Have you ever heard about Digital Experience Platform (a.k.a. DXP)? If not, don’t worry! You will hear about it within moments. Quite often, we tend to tag these new technical terms as meaningless marketing jargon specifically created to emphasize a simple and easy concept. We all do it once in a while.

Let me be very straightforward: sometimes it happens for the DXP too. But, bear with me, in this case it’s the core topic I want to discuss so it’ll help us to better understand what we are talking about. Before judging a concept as marketers mumbo-jumbo, let me tell you more about DXPs.

What is DXP?

As the name suggests, we are referring to a platform which has the purpose to rationalize and optimize the user journey of a user who travels within your different digital properties. Too formal? It’s a single system which you can use to manage your user experience on all your digital products.

Whether you have one or more websites, mobile apps, e-commerce, physical stores, smartwatch app, smart TV, cars, IoT devices, etc (I could go on for hours) a DXP is the only access point from which you can control the user experience that moves quickly and smoothly from a device to another one.

The success of DXP is expected to increase more and more for various reasons. First of all, nowadays, your user demands an experience of the highest level and consistent with your brand in terms of design, tone of voice, and contents, regardless of the tools you are using, being it a smartwatch or a touch-screen in a mall.

Let’s get to the meat of it: what does a DXP look like? Well, conceptually there are two options. You can choose a single platform (monolithic) that is to say you can not split it into smaller parts, which manages all the fundamental aspects of your users’ journey. Another option could be a more flexible platform which is able to adapt to the evolution of the tech world. This platform is composed of many integrated services following a micro services architecture. But which one’s the best?

As usual, the correct answer is “it depends on the business goals of the company”. My two cents? A flexible solution composed of different tools combined is definitely the most practical, because it helps to add or replace easily each module and integrate new features. We should always keep in mind that a micro-services architecture is also future-proof. So, from now on, when I talk about DXP, I’m referring to this latest version, the flexible one which integrates several micro-services.

“All right, we got it. Could you now, please, explain the advantages of using this DXP?”. Let’s dive a bit deeper.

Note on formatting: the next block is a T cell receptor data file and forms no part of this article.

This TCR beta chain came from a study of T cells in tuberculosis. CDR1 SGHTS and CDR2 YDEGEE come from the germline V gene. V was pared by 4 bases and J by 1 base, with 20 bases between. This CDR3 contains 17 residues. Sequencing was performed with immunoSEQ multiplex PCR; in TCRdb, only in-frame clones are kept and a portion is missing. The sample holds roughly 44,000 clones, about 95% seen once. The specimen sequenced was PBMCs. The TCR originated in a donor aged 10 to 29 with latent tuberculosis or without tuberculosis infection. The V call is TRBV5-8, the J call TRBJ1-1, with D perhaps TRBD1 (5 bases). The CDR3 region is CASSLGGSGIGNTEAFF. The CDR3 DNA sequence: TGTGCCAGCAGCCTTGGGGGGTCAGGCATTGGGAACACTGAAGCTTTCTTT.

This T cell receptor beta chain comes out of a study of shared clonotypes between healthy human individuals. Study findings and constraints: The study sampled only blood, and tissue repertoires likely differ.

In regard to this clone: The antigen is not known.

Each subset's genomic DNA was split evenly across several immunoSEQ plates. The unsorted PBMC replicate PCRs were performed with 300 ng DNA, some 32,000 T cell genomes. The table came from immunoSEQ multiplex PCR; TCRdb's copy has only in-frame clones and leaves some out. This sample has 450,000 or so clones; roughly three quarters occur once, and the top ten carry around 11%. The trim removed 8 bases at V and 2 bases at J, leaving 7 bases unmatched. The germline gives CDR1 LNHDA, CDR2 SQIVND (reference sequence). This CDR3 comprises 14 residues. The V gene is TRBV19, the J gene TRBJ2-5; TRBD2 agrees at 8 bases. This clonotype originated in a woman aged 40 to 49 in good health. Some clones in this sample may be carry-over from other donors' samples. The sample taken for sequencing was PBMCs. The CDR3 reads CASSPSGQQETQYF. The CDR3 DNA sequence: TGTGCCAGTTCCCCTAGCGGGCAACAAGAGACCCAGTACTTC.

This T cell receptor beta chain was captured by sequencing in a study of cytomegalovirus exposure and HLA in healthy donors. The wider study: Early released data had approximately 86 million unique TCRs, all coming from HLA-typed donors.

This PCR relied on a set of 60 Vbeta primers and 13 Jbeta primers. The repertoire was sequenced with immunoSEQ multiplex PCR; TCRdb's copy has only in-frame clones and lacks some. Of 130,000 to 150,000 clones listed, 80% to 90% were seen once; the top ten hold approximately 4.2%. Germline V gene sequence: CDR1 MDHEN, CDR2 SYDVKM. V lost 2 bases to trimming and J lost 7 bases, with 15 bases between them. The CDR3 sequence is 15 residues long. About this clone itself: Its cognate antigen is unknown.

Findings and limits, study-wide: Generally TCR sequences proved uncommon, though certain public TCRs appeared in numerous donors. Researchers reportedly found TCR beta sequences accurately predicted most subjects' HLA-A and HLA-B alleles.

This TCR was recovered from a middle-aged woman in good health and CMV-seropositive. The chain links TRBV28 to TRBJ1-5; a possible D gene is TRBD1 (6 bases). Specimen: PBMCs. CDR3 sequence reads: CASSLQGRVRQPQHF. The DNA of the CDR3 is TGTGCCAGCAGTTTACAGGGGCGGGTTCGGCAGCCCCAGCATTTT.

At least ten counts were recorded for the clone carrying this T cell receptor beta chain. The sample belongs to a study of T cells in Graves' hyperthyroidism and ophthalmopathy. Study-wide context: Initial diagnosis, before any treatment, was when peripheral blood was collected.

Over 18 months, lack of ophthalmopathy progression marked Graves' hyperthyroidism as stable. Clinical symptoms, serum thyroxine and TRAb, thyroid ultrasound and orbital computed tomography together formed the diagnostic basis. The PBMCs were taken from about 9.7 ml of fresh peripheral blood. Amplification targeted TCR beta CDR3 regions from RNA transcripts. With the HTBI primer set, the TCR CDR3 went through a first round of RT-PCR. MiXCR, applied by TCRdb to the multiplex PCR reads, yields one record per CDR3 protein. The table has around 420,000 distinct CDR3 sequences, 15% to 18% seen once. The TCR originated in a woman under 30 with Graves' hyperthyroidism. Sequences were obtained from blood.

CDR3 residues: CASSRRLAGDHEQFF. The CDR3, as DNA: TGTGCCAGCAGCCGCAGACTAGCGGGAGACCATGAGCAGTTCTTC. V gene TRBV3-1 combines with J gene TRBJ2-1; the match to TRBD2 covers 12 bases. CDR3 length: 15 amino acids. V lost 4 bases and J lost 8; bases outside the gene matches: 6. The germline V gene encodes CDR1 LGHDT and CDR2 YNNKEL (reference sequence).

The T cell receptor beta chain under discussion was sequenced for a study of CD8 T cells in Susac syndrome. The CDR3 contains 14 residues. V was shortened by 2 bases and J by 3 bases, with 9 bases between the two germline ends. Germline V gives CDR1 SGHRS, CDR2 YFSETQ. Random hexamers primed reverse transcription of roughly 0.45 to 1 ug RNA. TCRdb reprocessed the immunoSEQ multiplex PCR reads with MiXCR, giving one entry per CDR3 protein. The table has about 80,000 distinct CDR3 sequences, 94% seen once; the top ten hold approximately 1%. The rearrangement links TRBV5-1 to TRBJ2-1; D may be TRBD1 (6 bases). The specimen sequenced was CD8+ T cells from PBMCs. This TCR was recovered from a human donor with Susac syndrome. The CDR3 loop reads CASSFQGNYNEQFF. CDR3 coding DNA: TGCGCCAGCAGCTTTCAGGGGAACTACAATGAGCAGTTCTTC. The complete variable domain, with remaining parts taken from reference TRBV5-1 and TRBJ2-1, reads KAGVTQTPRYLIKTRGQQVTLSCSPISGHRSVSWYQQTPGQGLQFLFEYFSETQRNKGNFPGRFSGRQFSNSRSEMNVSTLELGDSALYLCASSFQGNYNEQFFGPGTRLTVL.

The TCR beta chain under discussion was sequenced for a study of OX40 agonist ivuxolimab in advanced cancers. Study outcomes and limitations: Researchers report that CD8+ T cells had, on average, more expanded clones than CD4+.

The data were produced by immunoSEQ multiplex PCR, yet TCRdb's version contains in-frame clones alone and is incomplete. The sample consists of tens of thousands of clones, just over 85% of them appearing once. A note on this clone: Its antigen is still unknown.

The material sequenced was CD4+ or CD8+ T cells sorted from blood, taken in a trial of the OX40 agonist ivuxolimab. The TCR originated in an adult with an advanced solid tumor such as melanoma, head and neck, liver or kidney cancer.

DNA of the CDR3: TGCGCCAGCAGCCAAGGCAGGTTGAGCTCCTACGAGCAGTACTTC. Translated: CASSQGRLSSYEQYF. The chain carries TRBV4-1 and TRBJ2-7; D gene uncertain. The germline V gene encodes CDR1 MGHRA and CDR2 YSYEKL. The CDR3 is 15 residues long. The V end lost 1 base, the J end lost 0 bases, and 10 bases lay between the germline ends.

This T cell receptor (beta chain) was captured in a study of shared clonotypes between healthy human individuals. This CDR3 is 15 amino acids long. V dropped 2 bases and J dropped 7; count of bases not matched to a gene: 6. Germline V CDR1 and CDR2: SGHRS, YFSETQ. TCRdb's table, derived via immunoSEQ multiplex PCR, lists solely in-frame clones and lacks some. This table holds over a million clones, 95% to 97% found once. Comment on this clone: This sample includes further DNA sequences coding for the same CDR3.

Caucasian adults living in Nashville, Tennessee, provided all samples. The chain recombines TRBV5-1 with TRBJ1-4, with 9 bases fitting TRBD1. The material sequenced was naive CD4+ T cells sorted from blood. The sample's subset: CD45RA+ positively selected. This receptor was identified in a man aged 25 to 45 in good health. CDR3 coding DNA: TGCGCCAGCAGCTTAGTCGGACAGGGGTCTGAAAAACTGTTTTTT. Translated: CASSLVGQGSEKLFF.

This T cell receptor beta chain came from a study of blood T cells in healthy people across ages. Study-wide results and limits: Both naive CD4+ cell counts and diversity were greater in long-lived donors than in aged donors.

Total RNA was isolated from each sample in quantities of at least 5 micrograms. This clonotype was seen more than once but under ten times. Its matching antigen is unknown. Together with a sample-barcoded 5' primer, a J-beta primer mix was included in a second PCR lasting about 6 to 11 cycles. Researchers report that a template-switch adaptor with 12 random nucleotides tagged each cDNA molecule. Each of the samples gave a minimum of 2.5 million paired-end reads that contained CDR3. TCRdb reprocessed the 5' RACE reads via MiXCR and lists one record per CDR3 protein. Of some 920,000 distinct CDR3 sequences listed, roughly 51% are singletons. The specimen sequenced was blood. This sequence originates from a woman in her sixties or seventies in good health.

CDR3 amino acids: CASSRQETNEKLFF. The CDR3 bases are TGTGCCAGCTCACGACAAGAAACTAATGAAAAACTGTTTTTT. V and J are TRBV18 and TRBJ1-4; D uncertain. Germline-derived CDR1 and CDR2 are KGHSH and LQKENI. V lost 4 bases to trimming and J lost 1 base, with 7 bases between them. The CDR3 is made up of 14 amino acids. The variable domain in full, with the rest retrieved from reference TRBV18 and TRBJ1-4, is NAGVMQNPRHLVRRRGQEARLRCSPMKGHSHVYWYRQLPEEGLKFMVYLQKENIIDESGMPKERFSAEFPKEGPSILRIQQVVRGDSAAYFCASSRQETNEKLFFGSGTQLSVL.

The 3 great advantages of a DXP

You definitely have an idea of what kind of advantages** you could get by using a DXP to coordinate your digital properties. There are several positive aspects, most of them regarding different business areas.

1. Flexibility and farsightedness

The topic has already been discussed in the previous paragraph, but I think it is important to emphasize it. The days when replacing a business software took months and the company risked losing decades of monolithic and archaic architectures are over. A modern DXP, built on the principle of micro-services, enables you to add, remove, replace any piece of the puzzle without destroying the whole ecosystem.

Even better, the fact that all parts are connected in a flexible way helps you to create a platform which is already projected into the future. If a new tool was released to manage the delivery with Amazon’s drones or a new AI algorithm capable of predicting the type of content your client would like to read during the day, you could simply connect new models without throwing away what you’d built so far. This is the reason why this architecture is called future-proof.

2. Consistency with brand identity

This is a huge topic, but let me throw personalization in the mix too. The main goal of a well made DXP is to act as a common thread which unifies all the digital proprieties of the company (including those that do not yet exist and can be added in the future). By distributing all the content is a single hub, it becomes easier to create a smooth omni-channel experience.

Why I was speaking about personalization? Personalizing the content according to the users’ preferences and behavior is becoming more and more relevant in order to offer them a more pleasant and immersive experience. Even in this case, having a single CMS which communicates with the CRM is vital to serve content in a dynamic and customized way based on the visitor, his/her behavior, and based on the device he/she is using, etc.